Somebody at Houghton Mifflin Harcourt has a really high opinion of this blog, as they not only sent me an Advance Reading Copy of Paul Davies’s forthcoming book about SETI, The Eerie Silence: Renewing Our Search for Alien Intelligence, they followed it up with a finished hardcover. I read the ARC on the plane on the way back from the March Meeting, and put the hardcover in the mailbox of a colleague who just finished co-teaching a course on astrobiology.
This book is being released in 2010, which Davies cites as the 50th anniversary of an active Search for Extra-Terrestrial Intelligence (SETI) program, whose origin he traces to a search run by Frank Drake in 1960. Fifty years on seems a pretty good point to take stock of our efforts in this area, and not coincidentally, Davies recently ran a workshop at the Beyond Center for Fundamental Concepts in Science on doing just that, which he mined heavily for material to put in this book.
The book gives a survey of the history of SETI as it’s been carried out, and notes that it has been 1) unsuccessful to date, and 2) entirely radio based. From there, it offers some speculations on why radio might not be the best way to look for aliens, and some suggestions as to novel alternatives that might be tried. The final chapters discuss what might result from the discovery of a bona fide alien signal, and how such a thing ought to be handled by scientists, media, and governments.
This is a slightly difficult book for me to review, because there’s a limit to how seriously I can take the subject. (I said the same thing about the last book of his I reviewed– maybe he’s just a difficult author for me…)
The search for alien life, along with attendant issues like the Drake Equation and the Fermi Paradox, is one of those issues that I can’t get all that worked up about. It’s really easy to come up with plausible reasons why we haven’t found aliens or been visited by aliens– Davies lists a number of the standard ones, and there are plenty he leaves out. (My current favorite Fermi paradox solution is that even within our solar system, Earth is totally insignificant. From outside, our solar system is the Sun, Jupiter, and some other stuff. If aliens with the technology to survive interstellar travel at slower-than-light speeds came here, there would be absolutely no reason to bother visiting Earth– everything you could possibly want is readily available in the gas giants.) And those are just the reasons humans can think of– aliens with alien thought processes would probably come up with a huge number of new ones that wouldn’t occur to us.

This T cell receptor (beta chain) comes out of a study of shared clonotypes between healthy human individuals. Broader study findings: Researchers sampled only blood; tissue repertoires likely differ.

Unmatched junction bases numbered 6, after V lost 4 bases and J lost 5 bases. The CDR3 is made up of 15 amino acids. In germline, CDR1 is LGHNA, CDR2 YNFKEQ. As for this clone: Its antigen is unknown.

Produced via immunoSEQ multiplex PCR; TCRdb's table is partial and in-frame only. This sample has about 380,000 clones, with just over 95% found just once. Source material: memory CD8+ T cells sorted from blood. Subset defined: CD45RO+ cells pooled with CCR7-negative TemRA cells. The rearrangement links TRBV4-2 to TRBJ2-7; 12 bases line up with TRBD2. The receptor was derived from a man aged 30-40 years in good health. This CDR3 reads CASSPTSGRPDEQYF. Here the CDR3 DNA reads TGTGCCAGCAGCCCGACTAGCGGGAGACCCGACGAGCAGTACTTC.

As a result, the whole business comes down to people getting worked up about the likelihood of events whose probability we have absolutely no sensible way to estimate. I just can’t work up much excitement about this, any more than I can get fired up for speculations about Boltzmann brains or whether we’re really being simulated in a giant supercomputer elsewhere in the multiverse. It’s great stuff for dorm-room bull sessions, but doesn’t mean very much in the end.
In a way, books on this topic are probably more interesting for what they say about the time and place of their writing than what they tell us about the universe. This is no exception– the suggestions include elements of Kurzweil-esque transhumanism, a dab of nanotech, a dollop of bioengineering, a pinch of quantum computing, a dash of environmental catastrophe, etc. It’s a great time capsule of currently fashionable Big Ideas.
(Of course, you could get most of this from science fiction, too. Looking down the list of suggestions regarding alien life, my thought is, “If it hasn’t already appeared in a Charlie Stross novel, wait a week or two, and Charlie will have a new book out.”)
There’s some good stuff here. The book provides a nice, compact history of SETI and the issues surrounding it, and gives good explanations of most of the big questions that have been raised. And the suggestions about what aliens might really be like, or where we really ought to be looking are no sillier than most of the other things you’ll find in your local chain-store science section. In the end, though, I can’t take this as much more than an airplane book– an engaging enough read to distract me from the inconveniences of cross-country flights, but nothing I want to spend too much time thinking deeply about.